Carmen in New Orleans
"Who is this Bob you keep talking about?" I asked Heather. "Bob is my father." She said. It was my third year in college. I met Heather Ireland in Allen Hall at The University of Illinois. "You call your father by his first name?" I asked. "Yes…" She thought for a second. "Sometimes… it's kind of hard to explain…" She trailed off. "He doesn't spank you when you call him Bob?"
When I finally met Mr. Ireland, it was a bit easier to understand. When Heather referred to him as "Bob", it wasn't as much a name as it was a title, as in "The Bob." Mr. Ireland was short, thin and slightly balding. His skin was the color of a chestnut and he had warm, brown eyes. He looked like a college professor. His wife Carole, was taller and the color of honey. She was very elegant with the bearing of a model. At first blush one might question such an odd pairing but after about thirty seconds in their presence, their reason for being together became quite obvious. Mr. Ireland was as brilliant and witty as Mrs. Ireland was beautiful and poised.
Mr. Ireland wasn't brilliant in an E=MC2 kind of way, but in a, "Dammit! Why didn't I think of that!" kind of way. One day I was at the Ireland house for a party. I had just fixed myself a plate when Mrs. Ireland directed me to the back room. It was a small, rectangular niche off the dining room that housed a couch, a recliner and a television. "Bob's remote for the TV is back there somewhere." She said gesturing vaguely. When I found it, I noticed the large, black remote to the television had a smaller Bose Stereo remote lashed to the back of it with Scotch tape. Mr. Ireland wandered back to the TV room. He greeted me, clasping my hand in both of his. "There he is! How are you doing sir?" He said. "Hello Mr. Ireland. How is everything?" "Oh," He said, "You got me in charge of everything now huh? Well I'm not sure. I can't keep up with everything." I laughed. "Well how is your stuff?" "Oh my stuff is fine. Just fine." I asked him about his remote contraption. "See how small that little thing is?" He turned the remote over, showing me the smaller, papoose remote. "It's way too easy to lose. This way I'm not looking all over the place for it. All I have to do is keep up with the big one."
Like I said, he was brilliant.
Later that summer, a group of friends and I got down to the business of eating and shouldering our way through the crush of people, at The Taste of Chicago. Spotting The Irelands, I shouted through the crowd. They approached and Mr. Ireland greeted us the same way he always did. "Hello gentlemen… and Russ.", He said singling out my friend. I was just about to introduce the additional members of our entourage but before I could, the Irelands embraced them with familiar hugs, calling them all by name. "You know each other already?" I asked. "Of course!" Mr. Ireland said. He then recounted the people that connected them all together. "Wow! That's amazing." I said. "Yep." Mr. Ireland said, "It's a small world among Colored Folks that can read."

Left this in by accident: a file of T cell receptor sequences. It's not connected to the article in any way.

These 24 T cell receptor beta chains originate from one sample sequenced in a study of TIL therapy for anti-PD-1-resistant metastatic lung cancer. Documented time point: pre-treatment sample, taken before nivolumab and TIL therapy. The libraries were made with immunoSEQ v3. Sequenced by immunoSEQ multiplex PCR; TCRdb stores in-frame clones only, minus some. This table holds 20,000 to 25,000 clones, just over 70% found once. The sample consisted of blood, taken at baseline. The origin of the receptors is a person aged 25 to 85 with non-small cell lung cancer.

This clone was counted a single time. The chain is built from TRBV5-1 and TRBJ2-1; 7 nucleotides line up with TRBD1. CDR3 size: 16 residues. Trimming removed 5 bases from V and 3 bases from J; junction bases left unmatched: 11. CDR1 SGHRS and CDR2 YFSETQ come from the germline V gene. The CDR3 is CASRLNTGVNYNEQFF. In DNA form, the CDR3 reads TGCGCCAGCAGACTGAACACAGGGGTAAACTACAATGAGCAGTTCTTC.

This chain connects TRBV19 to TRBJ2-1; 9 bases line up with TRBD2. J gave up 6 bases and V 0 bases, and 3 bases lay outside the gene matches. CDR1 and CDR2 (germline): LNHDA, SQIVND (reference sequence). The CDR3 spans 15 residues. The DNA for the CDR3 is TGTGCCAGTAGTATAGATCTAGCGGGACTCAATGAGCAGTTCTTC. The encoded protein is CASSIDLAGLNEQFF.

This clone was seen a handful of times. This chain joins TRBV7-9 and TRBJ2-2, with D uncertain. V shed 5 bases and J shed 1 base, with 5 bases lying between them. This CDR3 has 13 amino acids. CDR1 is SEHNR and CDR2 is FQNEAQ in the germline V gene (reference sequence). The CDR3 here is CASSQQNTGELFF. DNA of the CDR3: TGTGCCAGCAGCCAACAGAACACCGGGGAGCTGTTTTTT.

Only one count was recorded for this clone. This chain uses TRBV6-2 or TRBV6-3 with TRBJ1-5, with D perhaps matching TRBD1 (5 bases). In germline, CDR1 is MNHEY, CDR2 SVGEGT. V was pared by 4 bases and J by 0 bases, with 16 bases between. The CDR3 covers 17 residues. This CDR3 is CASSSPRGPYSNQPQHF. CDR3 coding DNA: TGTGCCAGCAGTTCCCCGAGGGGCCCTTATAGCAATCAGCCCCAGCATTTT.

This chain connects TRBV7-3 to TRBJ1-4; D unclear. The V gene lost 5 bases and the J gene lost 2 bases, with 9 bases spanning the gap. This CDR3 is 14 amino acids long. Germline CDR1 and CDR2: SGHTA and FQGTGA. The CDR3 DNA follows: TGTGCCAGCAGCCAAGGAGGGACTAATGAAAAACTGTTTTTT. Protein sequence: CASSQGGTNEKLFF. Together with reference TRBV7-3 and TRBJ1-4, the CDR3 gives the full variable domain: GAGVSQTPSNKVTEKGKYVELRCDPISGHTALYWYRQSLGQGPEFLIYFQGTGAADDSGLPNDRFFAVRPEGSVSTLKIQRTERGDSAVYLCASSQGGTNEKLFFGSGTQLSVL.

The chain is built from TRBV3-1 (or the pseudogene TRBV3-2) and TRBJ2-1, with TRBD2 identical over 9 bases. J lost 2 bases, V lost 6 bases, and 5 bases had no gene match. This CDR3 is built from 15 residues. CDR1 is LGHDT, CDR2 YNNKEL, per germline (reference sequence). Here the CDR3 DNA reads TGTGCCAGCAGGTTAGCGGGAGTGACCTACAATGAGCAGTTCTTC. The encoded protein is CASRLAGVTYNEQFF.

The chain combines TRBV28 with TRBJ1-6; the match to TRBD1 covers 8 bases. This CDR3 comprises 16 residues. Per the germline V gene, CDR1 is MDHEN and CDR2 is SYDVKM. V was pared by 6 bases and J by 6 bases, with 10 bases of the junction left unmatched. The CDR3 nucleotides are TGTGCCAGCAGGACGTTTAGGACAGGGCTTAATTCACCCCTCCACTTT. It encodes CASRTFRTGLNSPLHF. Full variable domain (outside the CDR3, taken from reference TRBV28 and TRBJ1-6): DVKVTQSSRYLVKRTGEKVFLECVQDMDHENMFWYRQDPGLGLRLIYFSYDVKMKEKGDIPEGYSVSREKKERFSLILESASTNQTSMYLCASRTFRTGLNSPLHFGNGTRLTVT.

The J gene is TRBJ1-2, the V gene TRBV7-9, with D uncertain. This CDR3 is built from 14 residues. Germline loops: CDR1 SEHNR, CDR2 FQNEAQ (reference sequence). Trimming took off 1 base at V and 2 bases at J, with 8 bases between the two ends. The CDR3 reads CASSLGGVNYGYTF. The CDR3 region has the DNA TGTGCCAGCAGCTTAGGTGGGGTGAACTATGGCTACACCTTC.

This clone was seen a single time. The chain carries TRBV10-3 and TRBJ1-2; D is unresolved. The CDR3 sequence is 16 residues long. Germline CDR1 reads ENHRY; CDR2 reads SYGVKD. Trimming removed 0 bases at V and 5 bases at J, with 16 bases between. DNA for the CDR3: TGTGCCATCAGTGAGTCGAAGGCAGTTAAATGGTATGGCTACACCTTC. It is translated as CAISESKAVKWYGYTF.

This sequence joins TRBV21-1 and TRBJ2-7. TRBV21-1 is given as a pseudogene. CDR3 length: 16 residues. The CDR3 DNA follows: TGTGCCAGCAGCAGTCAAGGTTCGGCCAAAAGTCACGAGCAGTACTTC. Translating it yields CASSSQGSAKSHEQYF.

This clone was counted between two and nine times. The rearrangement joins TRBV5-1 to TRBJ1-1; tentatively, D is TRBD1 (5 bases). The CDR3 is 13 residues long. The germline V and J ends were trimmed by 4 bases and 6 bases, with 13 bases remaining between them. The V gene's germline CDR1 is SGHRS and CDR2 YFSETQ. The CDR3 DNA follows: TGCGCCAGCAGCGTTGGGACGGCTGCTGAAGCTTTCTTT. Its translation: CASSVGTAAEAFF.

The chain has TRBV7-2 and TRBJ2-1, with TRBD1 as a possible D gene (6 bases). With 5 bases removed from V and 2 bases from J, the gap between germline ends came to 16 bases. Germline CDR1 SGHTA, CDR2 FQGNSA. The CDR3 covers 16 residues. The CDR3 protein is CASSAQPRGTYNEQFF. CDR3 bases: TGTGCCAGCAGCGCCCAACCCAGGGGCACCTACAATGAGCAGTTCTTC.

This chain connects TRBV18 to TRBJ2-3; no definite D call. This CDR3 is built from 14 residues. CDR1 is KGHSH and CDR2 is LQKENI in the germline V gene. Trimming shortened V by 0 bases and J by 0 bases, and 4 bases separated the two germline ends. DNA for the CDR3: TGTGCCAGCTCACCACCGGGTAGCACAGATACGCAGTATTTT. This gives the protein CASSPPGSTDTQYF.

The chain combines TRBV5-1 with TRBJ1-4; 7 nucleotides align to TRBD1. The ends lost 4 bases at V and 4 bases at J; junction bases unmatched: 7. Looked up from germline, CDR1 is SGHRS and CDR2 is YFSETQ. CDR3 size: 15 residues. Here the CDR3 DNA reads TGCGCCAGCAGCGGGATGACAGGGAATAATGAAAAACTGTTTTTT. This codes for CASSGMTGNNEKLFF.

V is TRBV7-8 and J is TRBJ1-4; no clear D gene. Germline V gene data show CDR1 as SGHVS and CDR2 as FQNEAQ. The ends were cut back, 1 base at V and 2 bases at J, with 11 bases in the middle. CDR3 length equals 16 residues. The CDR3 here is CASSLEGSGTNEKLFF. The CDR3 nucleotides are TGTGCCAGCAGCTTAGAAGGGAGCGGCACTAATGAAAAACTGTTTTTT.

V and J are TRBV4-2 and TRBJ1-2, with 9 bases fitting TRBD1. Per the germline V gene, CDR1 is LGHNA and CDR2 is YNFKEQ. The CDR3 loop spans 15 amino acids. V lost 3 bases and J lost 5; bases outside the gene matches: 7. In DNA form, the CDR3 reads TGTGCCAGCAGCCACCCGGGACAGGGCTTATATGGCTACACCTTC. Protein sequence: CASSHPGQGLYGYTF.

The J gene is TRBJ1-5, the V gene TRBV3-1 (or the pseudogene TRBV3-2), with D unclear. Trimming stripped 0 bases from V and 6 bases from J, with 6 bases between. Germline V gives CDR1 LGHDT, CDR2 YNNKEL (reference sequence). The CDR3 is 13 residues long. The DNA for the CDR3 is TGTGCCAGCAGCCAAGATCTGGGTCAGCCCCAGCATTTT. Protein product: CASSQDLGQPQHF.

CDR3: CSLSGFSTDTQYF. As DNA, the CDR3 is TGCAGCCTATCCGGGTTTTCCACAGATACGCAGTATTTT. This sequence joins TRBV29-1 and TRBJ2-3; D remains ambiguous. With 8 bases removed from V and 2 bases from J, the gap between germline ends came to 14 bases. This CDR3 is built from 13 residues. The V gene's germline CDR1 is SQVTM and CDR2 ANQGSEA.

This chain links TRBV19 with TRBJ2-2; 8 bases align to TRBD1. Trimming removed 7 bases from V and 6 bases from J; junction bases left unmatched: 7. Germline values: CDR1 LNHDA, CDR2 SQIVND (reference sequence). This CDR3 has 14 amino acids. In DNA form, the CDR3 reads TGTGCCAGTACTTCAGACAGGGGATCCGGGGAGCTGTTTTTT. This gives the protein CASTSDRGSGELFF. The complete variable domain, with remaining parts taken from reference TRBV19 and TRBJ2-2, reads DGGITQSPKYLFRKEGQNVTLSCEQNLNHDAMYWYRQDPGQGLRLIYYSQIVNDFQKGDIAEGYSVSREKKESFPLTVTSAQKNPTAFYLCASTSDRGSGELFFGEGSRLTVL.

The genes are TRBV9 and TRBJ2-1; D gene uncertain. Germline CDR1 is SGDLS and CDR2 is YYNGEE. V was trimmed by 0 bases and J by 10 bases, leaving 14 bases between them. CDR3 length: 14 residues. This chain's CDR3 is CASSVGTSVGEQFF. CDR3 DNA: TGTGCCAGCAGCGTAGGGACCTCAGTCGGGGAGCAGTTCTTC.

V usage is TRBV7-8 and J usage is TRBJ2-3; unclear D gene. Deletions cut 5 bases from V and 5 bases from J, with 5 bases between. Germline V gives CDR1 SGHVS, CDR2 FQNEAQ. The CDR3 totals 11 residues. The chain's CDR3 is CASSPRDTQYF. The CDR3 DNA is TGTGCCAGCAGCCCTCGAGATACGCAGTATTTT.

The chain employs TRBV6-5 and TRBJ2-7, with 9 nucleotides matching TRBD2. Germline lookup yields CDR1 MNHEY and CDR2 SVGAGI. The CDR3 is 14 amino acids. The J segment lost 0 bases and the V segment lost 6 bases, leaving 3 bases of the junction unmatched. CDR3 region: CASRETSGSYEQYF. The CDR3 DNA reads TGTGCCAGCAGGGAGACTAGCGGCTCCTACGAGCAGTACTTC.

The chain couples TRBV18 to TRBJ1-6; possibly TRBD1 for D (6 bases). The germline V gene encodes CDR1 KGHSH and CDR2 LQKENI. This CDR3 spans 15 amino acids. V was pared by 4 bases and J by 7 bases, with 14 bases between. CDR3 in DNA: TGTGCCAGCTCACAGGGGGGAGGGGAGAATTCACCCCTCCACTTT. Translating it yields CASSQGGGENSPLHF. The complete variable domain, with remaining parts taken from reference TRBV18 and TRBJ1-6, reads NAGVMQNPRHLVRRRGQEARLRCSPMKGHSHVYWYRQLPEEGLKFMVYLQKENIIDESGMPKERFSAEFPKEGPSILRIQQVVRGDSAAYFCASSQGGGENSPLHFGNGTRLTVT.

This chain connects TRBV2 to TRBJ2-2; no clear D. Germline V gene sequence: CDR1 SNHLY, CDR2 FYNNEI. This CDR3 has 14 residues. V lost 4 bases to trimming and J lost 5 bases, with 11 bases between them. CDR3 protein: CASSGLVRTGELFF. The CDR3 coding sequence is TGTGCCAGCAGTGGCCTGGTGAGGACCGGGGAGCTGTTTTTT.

He was the smartest man I knew." Mrs. Ireland said, remembering him fondly. "My friends and I used to call him The Oracle. If we ever had a question about something, we would ask Bob and he would tell us. It wasn't until we had been married for a while that I learned the truth. One day I was recounting something he had told me. "Who told you that?" He asked. When I said he did, he laughed. "Half the time I'm just making that stuff up." Still, he was right about the other half he wasn't making up." She chuckled at the memory.
I rocked back and forth on my heels, waiting for the photo crew to finish setting up the lights. Our location was at the Audubon Zoo in New Orleans. The crew zipped back and forth in a race against the morning sun. Chemene, the head of marketing was the liaison between our crew and the zoo. She was a short brown woman with an open, friendly face. Her eyes were fixed on one of the busy techs. "I know you." She said as he whisked past her. "Is your name Tony?" He stopped short, turned and narrowed his eyes, trying to place her. She pulled the name of a grade school out of the air and his eyes widened in recognition. "Chemene!" He said, his blue eyes flashing. "I remember you!" It had been twenty years since they had seen each other. "Most people say there's six degrees of separation. Down here in New Orleans, it's a stretch if you go beyond two." Chemene explained.
"That's amazing!" I said. "The funny thing is, I'm supposed to be trying to reconnect with a childhood friend of mine. I haven't seen her for over thirty years." Chemene stood with her hands clasped behind her back. "What's her name?" She asked. "I probably know her." "Oh no, there's no way!" I said, "Her brother Dylan and I were best friends at the time. They left Chicago when I was about eight and moved to Baton Rouge." "If they live here, I probably know them." Chemene said. "Her name is Carmen," I said, "But I don't know her married name." "What's her maiden name?" She asked. When I told her she said nonchalantly, "I know Carmen. Her husband and my husband are really good friends. In fact, I just saw Carmen yesterday." She reached into her fleece Audubon sweatshirt and pulled out her Blackberry. She sifted through the names and pressed the call button. "Hey Carmen. I'm standing here with a guy who says he knows you from a long time ago. You're supposed to be getting together tomorrow?" I heard a squeal through the phone and Chemene handed it to me. "Hello." I said tentatively. Carmen squealed once more, calling me by my childhood name. All at once, a name thirty years in the past and two thousand miles away, closed the distance and was greeting me in the present as if I had never left.
Mr. Ireland was right. It is a small world among Colored Folks that can read.